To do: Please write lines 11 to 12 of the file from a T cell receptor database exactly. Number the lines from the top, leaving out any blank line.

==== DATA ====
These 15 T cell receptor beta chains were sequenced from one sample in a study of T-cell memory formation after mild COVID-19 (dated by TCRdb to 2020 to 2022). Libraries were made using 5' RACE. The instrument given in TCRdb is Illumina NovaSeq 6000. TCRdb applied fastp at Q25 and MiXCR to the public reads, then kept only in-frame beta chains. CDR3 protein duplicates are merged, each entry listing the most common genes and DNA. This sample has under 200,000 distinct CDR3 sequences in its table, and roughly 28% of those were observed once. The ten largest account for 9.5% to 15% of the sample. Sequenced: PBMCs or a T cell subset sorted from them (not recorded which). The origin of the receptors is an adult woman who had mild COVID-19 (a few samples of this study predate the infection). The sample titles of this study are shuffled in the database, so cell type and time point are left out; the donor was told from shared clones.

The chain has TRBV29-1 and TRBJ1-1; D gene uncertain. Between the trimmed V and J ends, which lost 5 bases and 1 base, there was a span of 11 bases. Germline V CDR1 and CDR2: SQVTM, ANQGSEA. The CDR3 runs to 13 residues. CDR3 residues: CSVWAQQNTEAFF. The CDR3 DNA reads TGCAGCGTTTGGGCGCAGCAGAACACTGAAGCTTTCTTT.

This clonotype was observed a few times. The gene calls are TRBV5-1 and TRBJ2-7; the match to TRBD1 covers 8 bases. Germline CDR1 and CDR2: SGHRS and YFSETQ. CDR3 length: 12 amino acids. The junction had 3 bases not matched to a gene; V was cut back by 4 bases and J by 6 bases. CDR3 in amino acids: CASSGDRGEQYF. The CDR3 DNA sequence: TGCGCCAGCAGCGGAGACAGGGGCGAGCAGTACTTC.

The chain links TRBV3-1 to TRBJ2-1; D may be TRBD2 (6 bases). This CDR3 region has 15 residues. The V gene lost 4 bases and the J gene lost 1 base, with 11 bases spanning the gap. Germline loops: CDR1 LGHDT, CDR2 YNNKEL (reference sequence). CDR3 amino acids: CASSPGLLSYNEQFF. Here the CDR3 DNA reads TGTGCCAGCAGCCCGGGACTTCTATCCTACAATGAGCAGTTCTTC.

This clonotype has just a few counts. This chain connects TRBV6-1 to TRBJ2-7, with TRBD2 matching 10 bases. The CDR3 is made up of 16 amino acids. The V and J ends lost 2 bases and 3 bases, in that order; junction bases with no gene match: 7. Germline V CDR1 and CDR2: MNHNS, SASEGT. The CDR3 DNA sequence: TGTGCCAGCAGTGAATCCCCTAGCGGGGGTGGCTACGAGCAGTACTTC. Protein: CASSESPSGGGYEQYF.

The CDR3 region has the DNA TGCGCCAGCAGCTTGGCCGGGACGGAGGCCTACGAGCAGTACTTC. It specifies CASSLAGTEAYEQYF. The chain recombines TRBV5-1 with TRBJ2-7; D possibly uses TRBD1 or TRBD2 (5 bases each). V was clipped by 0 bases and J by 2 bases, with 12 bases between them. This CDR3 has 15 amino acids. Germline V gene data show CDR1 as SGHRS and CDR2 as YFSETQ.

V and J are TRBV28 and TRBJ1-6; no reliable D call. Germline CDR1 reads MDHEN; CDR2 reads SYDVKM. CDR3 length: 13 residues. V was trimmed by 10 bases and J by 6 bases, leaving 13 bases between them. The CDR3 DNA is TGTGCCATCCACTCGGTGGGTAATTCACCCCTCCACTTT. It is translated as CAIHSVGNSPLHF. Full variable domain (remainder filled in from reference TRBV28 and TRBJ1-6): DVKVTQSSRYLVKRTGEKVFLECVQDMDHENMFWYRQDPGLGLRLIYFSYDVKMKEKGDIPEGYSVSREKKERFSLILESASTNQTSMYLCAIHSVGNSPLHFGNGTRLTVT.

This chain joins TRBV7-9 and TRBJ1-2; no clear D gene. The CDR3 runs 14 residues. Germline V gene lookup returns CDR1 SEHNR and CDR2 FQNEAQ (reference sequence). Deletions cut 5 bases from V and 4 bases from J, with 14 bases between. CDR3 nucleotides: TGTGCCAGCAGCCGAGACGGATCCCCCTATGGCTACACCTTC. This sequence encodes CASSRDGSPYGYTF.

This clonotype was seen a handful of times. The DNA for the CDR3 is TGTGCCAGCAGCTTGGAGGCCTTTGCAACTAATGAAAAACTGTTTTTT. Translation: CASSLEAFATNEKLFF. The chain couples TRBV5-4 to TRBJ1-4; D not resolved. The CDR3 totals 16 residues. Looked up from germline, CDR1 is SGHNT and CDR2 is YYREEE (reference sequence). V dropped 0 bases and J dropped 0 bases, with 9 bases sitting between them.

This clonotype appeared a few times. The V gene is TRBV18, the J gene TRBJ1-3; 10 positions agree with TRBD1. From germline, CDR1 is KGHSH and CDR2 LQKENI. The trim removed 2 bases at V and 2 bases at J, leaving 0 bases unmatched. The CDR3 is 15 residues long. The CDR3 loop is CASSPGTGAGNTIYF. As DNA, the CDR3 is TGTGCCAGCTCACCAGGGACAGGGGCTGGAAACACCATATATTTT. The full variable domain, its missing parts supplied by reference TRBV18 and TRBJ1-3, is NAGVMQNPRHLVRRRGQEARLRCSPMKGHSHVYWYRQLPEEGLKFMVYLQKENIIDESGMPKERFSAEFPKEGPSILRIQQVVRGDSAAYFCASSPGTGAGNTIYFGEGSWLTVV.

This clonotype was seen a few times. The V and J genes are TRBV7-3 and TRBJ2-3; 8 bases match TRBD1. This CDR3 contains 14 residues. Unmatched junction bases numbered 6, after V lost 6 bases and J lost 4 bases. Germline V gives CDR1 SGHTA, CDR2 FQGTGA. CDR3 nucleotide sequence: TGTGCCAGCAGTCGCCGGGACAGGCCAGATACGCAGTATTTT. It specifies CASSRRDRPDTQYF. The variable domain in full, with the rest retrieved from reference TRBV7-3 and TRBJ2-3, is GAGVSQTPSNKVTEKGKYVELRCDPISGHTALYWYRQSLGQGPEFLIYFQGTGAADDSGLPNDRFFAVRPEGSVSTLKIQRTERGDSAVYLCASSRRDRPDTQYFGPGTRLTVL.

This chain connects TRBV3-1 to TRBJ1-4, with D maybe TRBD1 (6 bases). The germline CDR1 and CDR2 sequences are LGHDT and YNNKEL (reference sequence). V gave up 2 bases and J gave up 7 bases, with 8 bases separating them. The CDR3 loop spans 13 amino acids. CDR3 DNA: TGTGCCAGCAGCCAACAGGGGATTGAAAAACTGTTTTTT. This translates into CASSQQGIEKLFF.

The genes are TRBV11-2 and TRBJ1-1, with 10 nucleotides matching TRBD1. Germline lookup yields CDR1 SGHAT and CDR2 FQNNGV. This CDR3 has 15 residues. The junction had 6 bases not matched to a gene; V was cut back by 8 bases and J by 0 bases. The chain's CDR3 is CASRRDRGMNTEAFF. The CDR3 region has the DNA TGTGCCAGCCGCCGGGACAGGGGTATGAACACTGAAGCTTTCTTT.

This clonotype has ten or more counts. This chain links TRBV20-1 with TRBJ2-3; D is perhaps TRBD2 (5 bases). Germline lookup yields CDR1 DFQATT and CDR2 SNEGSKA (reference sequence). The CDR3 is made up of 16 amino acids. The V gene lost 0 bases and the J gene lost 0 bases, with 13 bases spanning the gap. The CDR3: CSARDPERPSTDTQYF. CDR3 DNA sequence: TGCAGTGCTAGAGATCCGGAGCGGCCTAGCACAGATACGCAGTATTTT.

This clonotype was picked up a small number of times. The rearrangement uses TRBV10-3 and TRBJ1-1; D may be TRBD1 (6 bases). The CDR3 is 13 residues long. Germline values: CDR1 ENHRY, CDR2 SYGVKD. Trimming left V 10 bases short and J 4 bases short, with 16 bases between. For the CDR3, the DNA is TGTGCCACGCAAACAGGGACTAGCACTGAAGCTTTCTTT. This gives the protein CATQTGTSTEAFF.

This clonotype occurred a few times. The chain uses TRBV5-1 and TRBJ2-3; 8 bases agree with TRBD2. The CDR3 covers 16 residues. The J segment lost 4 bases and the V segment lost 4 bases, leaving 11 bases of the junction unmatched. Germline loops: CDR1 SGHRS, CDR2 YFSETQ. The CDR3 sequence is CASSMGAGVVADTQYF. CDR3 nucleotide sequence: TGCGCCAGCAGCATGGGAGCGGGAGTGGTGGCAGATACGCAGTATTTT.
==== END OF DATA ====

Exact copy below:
This clonotype was seen a few times. The V and J genes are TRBV7-3 and TRBJ2-3; 8 bases match TRBD1. This CDR3 contains 14 residues. Unmatched junction bases numbered 6, after V lost 6 bases and J lost 4 bases. Germline V gives CDR1 SGHTA, CDR2 FQGTGA. CDR3 nucleotide sequence: TGTGCCAGCAGTCGCCGGGACAGGCCAGATACGCAGTATTTT. It specifies CASSRRDRPDTQYF. The variable domain in full, with the rest retrieved from reference TRBV7-3 and TRBJ2-3, is GAGVSQTPSNKVTEKGKYVELRCDPISGHTALYWYRQSLGQGPEFLIYFQGTGAADDSGLPNDRFFAVRPEGSVSTLKIQRTERGDSAVYLCASSRRDRPDTQYFGPGTRLTVL.

This chain connects TRBV3-1 to TRBJ1-4, with D maybe TRBD1 (6 bases). The germline CDR1 and CDR2 sequences are LGHDT and YNNKEL (reference sequence). V gave up 2 bases and J gave up 7 bases, with 8 bases separating them. The CDR3 loop spans 13 amino acids. CDR3 DNA: TGTGCCAGCAGCCAACAGGGGATTGAAAAACTGTTTTTT. This translates into CASSQQGIEKLFF.